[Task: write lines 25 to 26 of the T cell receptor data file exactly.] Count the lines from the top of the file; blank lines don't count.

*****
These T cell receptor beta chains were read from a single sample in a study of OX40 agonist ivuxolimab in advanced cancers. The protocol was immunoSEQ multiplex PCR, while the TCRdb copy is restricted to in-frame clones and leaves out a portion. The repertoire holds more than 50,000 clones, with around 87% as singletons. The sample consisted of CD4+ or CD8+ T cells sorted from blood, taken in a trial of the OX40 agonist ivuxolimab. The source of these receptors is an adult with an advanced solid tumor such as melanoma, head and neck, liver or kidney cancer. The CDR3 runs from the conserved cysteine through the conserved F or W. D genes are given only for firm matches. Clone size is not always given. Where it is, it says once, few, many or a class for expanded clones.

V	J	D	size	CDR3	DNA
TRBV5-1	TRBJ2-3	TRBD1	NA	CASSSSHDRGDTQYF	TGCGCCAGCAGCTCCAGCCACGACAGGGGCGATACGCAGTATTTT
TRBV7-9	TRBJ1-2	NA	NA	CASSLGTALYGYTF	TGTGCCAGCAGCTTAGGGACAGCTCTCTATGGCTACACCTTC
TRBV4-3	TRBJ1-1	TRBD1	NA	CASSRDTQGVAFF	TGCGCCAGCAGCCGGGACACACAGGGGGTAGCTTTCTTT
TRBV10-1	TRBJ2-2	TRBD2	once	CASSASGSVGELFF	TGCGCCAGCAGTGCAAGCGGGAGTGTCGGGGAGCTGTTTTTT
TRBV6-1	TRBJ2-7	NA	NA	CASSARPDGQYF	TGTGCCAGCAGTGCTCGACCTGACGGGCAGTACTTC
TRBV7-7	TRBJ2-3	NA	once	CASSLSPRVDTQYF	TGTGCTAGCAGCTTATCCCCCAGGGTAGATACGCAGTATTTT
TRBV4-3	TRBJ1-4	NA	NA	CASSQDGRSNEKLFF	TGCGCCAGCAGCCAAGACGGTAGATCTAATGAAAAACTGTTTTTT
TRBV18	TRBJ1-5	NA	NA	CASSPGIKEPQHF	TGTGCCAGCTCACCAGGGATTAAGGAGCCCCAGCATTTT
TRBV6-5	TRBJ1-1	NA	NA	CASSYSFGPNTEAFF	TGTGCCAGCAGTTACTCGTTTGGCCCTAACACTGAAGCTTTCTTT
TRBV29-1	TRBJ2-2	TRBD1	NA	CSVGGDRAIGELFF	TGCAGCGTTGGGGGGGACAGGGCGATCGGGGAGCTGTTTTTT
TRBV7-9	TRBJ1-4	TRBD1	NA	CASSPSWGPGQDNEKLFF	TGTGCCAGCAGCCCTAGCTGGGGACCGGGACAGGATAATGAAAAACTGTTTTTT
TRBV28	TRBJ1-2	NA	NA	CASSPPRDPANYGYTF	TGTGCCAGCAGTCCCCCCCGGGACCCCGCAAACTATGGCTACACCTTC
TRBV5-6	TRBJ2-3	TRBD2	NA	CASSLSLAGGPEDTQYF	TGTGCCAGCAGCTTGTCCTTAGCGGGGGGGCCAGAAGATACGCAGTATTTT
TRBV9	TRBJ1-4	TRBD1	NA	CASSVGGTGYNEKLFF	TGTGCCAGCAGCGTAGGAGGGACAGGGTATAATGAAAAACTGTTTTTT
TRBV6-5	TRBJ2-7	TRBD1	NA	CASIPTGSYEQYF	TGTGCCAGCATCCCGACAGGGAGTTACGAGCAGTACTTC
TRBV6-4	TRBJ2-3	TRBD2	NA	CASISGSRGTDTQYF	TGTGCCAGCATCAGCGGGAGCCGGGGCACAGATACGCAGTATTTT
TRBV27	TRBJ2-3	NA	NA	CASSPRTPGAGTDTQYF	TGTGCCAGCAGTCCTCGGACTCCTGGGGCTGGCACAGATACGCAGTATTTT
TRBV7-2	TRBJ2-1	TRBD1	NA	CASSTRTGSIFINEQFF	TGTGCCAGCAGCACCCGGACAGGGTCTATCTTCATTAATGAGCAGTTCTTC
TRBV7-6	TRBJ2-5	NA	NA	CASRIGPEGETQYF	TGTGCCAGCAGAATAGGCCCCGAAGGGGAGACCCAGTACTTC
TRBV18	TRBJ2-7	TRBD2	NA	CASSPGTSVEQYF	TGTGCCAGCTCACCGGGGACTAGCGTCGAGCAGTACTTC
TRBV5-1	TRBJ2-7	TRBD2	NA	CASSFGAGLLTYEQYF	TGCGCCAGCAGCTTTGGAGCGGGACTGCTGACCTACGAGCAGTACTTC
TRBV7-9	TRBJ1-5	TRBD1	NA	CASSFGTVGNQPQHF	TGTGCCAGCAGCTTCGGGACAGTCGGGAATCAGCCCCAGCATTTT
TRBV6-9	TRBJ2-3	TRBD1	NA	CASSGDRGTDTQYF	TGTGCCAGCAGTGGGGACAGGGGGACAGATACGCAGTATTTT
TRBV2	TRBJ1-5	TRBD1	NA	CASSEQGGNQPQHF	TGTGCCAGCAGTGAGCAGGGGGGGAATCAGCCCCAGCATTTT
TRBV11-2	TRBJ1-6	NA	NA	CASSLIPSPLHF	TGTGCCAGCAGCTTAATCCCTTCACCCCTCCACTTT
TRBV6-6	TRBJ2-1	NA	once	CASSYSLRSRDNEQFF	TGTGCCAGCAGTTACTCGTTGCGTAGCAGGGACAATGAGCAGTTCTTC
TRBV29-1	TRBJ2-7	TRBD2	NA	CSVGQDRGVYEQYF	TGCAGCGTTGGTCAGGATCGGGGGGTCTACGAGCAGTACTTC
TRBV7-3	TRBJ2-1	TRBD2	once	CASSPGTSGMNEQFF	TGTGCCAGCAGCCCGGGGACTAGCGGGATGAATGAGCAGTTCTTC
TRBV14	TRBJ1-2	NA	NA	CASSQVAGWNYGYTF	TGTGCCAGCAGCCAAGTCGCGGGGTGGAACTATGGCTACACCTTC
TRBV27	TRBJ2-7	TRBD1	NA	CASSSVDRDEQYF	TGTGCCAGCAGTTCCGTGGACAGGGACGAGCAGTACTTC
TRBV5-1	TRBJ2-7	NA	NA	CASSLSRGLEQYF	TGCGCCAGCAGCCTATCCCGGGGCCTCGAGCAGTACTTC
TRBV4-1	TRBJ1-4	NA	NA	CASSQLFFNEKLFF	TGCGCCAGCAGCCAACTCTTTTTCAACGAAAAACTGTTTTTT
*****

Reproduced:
TRBV6-9	TRBJ2-3	TRBD1	NA	CASSGDRGTDTQYF	TGTGCCAGCAGTGGGGACAGGGGGACAGATACGCAGTATTTT
TRBV2	TRBJ1-5	TRBD1	NA	CASSEQGGNQPQHF	TGTGCCAGCAGTGAGCAGGGGGGGAATCAGCCCCAGCATTTT